Seeking Justice in the Aftermath of Collective Violence: Predictors of Bangladeshi Youth's Interest in Justice and Preferences for Retributive and Restorative Justice

Yeshim Iqbal, Rezarta Bilali

Research output: Contribution to journalArticle

Abstract

This study examined interest in justice and preferences for retributive and restorative justice among educated Bangladeshi youth (N = 652) in the unique context of the 1971 war and collective violence through which Bangladesh gained its independence. Specifically, we assessed the impact of two family level factors (the extent of family victimization and discussion about the war), and the role of identity centrality and in-group superiority in predicting youth's interest in seeking justice and preferences for retributive and restorative justice. Results showed that identity centrality, but not in-group superiority, predicted interest in justice and preference for restorative justice. The level of family victimization and discussions at home predicted higher interest in justice processes and higher preference for retributive justice.

Original languageEnglish (US)
JournalPeace and Conflict
DOIs
StateAccepted/In press - Jul 12 2018

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justice
violence
victimization
Bangladesh
Group

Keywords

  • Family victimization
  • Identity centrality
  • In-group superiority
  • Restorative justice
  • Retributive justice

ASJC Scopus subject areas

  • Political Science and International Relations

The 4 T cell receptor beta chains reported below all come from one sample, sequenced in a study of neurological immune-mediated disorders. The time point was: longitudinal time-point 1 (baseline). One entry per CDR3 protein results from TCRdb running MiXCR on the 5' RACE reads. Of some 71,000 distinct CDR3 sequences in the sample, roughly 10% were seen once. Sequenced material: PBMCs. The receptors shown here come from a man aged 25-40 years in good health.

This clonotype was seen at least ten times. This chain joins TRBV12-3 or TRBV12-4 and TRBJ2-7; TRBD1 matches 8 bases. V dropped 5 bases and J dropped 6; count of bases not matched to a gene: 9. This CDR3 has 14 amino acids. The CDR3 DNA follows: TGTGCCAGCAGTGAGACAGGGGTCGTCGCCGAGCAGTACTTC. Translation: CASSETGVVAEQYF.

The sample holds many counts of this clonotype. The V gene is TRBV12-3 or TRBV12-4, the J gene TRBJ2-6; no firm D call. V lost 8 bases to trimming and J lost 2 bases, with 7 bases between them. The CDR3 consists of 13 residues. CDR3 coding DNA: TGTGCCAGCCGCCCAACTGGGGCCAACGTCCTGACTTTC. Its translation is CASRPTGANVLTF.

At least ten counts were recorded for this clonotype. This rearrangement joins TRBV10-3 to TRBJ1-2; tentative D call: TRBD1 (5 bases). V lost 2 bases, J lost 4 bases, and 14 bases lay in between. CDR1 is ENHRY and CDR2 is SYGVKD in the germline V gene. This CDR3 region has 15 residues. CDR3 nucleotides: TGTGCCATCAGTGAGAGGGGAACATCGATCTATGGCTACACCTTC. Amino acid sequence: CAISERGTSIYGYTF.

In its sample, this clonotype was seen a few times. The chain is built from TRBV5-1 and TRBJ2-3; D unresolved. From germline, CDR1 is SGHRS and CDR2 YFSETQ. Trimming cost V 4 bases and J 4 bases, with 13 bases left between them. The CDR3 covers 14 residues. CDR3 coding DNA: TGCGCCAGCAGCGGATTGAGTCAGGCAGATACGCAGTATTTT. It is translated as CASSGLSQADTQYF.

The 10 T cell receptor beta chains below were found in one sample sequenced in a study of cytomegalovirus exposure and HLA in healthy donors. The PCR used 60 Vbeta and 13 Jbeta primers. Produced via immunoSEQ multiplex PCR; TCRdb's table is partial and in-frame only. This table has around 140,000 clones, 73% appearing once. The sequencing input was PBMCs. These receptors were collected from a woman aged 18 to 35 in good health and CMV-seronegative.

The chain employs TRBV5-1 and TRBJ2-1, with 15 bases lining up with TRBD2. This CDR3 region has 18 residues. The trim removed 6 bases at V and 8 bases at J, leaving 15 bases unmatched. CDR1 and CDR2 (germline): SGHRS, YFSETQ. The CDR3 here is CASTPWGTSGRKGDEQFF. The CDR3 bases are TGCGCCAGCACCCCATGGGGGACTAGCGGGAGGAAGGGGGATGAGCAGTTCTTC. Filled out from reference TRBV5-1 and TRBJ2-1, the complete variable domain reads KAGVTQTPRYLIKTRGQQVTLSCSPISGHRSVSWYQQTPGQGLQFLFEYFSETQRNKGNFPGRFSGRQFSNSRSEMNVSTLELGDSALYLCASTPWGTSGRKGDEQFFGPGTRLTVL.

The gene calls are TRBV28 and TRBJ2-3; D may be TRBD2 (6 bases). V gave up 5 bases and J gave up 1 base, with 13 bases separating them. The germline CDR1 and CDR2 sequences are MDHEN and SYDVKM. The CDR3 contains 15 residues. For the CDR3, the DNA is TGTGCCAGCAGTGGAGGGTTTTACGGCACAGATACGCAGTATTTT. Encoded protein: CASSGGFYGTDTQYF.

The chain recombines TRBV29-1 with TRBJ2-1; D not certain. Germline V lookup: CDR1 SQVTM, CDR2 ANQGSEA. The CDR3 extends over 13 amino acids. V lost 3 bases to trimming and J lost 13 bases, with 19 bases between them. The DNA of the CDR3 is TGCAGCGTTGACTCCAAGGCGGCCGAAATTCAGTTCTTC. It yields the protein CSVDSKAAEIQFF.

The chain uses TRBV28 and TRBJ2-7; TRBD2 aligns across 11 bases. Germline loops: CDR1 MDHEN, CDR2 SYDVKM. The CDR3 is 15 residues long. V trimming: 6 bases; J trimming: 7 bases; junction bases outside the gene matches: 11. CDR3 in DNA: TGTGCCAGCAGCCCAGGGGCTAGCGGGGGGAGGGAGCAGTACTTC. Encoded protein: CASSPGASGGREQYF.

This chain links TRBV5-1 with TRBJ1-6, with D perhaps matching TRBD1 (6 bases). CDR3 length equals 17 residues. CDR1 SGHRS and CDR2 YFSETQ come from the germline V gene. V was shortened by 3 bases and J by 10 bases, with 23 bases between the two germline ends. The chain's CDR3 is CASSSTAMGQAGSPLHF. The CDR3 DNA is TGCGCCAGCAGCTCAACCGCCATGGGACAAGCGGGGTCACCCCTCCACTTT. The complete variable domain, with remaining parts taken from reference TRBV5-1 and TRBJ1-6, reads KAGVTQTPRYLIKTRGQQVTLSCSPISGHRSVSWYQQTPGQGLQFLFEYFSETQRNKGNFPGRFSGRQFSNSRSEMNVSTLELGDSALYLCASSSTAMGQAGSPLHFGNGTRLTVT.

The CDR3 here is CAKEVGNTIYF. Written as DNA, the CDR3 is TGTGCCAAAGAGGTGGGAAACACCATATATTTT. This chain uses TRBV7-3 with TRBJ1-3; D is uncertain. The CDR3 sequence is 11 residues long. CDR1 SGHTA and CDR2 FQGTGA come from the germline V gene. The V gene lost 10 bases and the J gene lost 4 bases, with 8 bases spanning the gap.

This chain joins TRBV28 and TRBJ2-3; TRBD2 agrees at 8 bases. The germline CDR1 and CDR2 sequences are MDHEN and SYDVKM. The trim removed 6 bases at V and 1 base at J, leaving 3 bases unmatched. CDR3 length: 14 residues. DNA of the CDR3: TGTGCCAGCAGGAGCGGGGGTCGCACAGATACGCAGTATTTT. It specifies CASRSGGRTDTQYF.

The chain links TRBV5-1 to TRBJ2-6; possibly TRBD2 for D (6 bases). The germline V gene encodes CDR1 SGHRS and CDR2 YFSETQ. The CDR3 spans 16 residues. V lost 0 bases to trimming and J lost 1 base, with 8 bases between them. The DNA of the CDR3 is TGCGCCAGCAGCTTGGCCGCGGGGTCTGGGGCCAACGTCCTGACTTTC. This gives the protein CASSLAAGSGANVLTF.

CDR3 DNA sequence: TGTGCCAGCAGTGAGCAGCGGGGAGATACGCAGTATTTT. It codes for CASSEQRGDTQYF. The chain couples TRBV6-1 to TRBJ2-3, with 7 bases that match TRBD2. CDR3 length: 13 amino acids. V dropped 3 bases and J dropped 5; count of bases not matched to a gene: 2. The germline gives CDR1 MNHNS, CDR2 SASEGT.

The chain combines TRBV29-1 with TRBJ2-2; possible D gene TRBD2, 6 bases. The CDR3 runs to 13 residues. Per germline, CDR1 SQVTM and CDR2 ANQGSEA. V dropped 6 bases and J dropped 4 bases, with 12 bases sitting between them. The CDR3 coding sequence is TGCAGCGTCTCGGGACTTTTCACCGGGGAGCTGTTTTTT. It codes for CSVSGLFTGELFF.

Cite this

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abstract = "This study examined interest in justice and preferences for retributive and restorative justice among educated Bangladeshi youth (N = 652) in the unique context of the 1971 war and collective violence through which Bangladesh gained its independence. Specifically, we assessed the impact of two family level factors (the extent of family victimization and discussion about the war), and the role of identity centrality and in-group superiority in predicting youth's interest in seeking justice and preferences for retributive and restorative justice. Results showed that identity centrality, but not in-group superiority, predicted interest in justice and preference for restorative justice. The level of family victimization and discussions at home predicted higher interest in justice processes and higher preference for retributive justice.",
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AB - This study examined interest in justice and preferences for retributive and restorative justice among educated Bangladeshi youth (N = 652) in the unique context of the 1971 war and collective violence through which Bangladesh gained its independence. Specifically, we assessed the impact of two family level factors (the extent of family victimization and discussion about the war), and the role of identity centrality and in-group superiority in predicting youth's interest in seeking justice and preferences for retributive and restorative justice. Results showed that identity centrality, but not in-group superiority, predicted interest in justice and preference for restorative justice. The level of family victimization and discussions at home predicted higher interest in justice processes and higher preference for retributive justice.

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